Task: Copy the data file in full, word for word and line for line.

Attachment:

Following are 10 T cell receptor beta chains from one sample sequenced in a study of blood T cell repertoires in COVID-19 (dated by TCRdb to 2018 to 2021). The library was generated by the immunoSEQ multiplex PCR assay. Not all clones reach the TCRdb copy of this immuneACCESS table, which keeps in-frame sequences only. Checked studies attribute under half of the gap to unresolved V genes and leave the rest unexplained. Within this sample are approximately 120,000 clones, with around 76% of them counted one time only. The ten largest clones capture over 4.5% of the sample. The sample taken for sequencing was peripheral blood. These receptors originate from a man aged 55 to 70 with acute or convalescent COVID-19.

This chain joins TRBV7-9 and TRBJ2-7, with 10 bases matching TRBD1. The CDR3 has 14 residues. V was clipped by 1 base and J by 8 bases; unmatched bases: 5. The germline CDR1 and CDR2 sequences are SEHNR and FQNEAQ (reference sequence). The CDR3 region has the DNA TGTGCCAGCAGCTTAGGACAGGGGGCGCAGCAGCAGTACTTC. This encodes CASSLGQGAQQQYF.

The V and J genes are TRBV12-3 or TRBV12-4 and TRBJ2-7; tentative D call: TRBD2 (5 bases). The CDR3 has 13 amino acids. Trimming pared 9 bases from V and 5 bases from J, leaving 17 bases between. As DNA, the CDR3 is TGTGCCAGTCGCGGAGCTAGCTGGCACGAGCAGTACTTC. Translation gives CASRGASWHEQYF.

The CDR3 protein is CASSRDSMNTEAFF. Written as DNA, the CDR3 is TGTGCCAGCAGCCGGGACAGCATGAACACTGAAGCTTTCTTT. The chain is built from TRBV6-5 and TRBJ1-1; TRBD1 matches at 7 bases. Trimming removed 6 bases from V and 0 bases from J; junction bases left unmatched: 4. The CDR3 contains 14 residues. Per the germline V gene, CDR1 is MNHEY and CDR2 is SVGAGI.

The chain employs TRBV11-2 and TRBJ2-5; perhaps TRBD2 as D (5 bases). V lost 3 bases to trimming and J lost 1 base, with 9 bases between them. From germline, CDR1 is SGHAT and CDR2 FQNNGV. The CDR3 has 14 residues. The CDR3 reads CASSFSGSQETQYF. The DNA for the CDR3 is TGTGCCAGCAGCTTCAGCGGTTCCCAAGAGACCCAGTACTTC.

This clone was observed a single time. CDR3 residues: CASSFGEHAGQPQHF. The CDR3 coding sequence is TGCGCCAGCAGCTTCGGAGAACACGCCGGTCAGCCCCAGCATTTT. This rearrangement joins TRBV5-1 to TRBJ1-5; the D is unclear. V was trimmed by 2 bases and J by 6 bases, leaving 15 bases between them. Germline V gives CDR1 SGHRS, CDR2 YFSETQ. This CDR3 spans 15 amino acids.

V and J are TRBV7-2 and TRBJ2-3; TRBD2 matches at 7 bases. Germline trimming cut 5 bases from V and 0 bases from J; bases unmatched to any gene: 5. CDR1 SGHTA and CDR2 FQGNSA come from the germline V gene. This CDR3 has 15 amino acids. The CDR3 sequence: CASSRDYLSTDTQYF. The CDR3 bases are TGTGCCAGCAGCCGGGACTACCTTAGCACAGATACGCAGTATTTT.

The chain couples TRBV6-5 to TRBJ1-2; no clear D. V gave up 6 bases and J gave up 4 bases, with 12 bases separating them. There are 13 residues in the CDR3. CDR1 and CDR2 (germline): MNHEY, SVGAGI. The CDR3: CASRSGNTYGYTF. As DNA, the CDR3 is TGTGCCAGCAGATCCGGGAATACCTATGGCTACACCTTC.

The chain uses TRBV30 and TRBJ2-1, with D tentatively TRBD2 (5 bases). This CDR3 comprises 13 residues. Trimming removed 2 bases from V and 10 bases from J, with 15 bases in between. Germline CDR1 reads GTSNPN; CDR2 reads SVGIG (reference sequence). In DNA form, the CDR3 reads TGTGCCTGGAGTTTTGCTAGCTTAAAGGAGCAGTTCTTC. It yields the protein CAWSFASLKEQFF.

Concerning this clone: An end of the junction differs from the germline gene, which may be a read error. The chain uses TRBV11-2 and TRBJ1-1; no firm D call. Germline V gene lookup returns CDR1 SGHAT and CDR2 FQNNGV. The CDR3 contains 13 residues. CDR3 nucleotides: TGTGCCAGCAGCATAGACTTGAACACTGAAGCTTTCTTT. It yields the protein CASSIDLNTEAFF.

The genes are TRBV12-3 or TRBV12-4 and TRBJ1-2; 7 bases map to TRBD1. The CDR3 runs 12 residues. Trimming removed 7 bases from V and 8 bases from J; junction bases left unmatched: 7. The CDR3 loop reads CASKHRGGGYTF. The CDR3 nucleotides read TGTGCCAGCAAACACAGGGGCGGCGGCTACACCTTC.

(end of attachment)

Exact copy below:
Following are 10 T cell receptor beta chains from one sample sequenced in a study of blood T cell repertoires in COVID-19 (dated by TCRdb to 2018 to 2021). The library was generated by the immunoSEQ multiplex PCR assay. Not all clones reach the TCRdb copy of this immuneACCESS table, which keeps in-frame sequences only. Checked studies attribute under half of the gap to unresolved V genes and leave the rest unexplained. Within this sample are approximately 120,000 clones, with around 76% of them counted one time only. The ten largest clones capture over 4.5% of the sample. The sample taken for sequencing was peripheral blood. These receptors originate from a man aged 55 to 70 with acute or convalescent COVID-19.

This chain joins TRBV7-9 and TRBJ2-7, with 10 bases matching TRBD1. The CDR3 has 14 residues. V was clipped by 1 base and J by 8 bases; unmatched bases: 5. The germline CDR1 and CDR2 sequences are SEHNR and FQNEAQ (reference sequence). The CDR3 region has the DNA TGTGCCAGCAGCTTAGGACAGGGGGCGCAGCAGCAGTACTTC. This encodes CASSLGQGAQQQYF.

The V and J genes are TRBV12-3 or TRBV12-4 and TRBJ2-7; tentative D call: TRBD2 (5 bases). The CDR3 has 13 amino acids. Trimming pared 9 bases from V and 5 bases from J, leaving 17 bases between. As DNA, the CDR3 is TGTGCCAGTCGCGGAGCTAGCTGGCACGAGCAGTACTTC. Translation gives CASRGASWHEQYF.

The CDR3 protein is CASSRDSMNTEAFF. Written as DNA, the CDR3 is TGTGCCAGCAGCCGGGACAGCATGAACACTGAAGCTTTCTTT. The chain is built from TRBV6-5 and TRBJ1-1; TRBD1 matches at 7 bases. Trimming removed 6 bases from V and 0 bases from J; junction bases left unmatched: 4. The CDR3 contains 14 residues. Per the germline V gene, CDR1 is MNHEY and CDR2 is SVGAGI.

The chain employs TRBV11-2 and TRBJ2-5; perhaps TRBD2 as D (5 bases). V lost 3 bases to trimming and J lost 1 base, with 9 bases between them. From germline, CDR1 is SGHAT and CDR2 FQNNGV. The CDR3 has 14 residues. The CDR3 reads CASSFSGSQETQYF. The DNA for the CDR3 is TGTGCCAGCAGCTTCAGCGGTTCCCAAGAGACCCAGTACTTC.

This clone was observed a single time. CDR3 residues: CASSFGEHAGQPQHF. The CDR3 coding sequence is TGCGCCAGCAGCTTCGGAGAACACGCCGGTCAGCCCCAGCATTTT. This rearrangement joins TRBV5-1 to TRBJ1-5; the D is unclear. V was trimmed by 2 bases and J by 6 bases, leaving 15 bases between them. Germline V gives CDR1 SGHRS, CDR2 YFSETQ. This CDR3 spans 15 amino acids.

V and J are TRBV7-2 and TRBJ2-3; TRBD2 matches at 7 bases. Germline trimming cut 5 bases from V and 0 bases from J; bases unmatched to any gene: 5. CDR1 SGHTA and CDR2 FQGNSA come from the germline V gene. This CDR3 has 15 amino acids. The CDR3 sequence: CASSRDYLSTDTQYF. The CDR3 bases are TGTGCCAGCAGCCGGGACTACCTTAGCACAGATACGCAGTATTTT.

The chain couples TRBV6-5 to TRBJ1-2; no clear D. V gave up 6 bases and J gave up 4 bases, with 12 bases separating them. There are 13 residues in the CDR3. CDR1 and CDR2 (germline): MNHEY, SVGAGI. The CDR3: CASRSGNTYGYTF. As DNA, the CDR3 is TGTGCCAGCAGATCCGGGAATACCTATGGCTACACCTTC.

The chain uses TRBV30 and TRBJ2-1, with D tentatively TRBD2 (5 bases). This CDR3 comprises 13 residues. Trimming removed 2 bases from V and 10 bases from J, with 15 bases in between. Germline CDR1 reads GTSNPN; CDR2 reads SVGIG (reference sequence). In DNA form, the CDR3 reads TGTGCCTGGAGTTTTGCTAGCTTAAAGGAGCAGTTCTTC. It yields the protein CAWSFASLKEQFF.

Concerning this clone: An end of the junction differs from the germline gene, which may be a read error. The chain uses TRBV11-2 and TRBJ1-1; no firm D call. Germline V gene lookup returns CDR1 SGHAT and CDR2 FQNNGV. The CDR3 contains 13 residues. CDR3 nucleotides: TGTGCCAGCAGCATAGACTTGAACACTGAAGCTTTCTTT. It yields the protein CASSIDLNTEAFF.

The genes are TRBV12-3 or TRBV12-4 and TRBJ1-2; 7 bases map to TRBD1. The CDR3 runs 12 residues. Trimming removed 7 bases from V and 8 bases from J; junction bases left unmatched: 7. The CDR3 loop reads CASKHRGGGYTF. The CDR3 nucleotides read TGTGCCAGCAAACACAGGGGCGGCGGCTACACCTTC.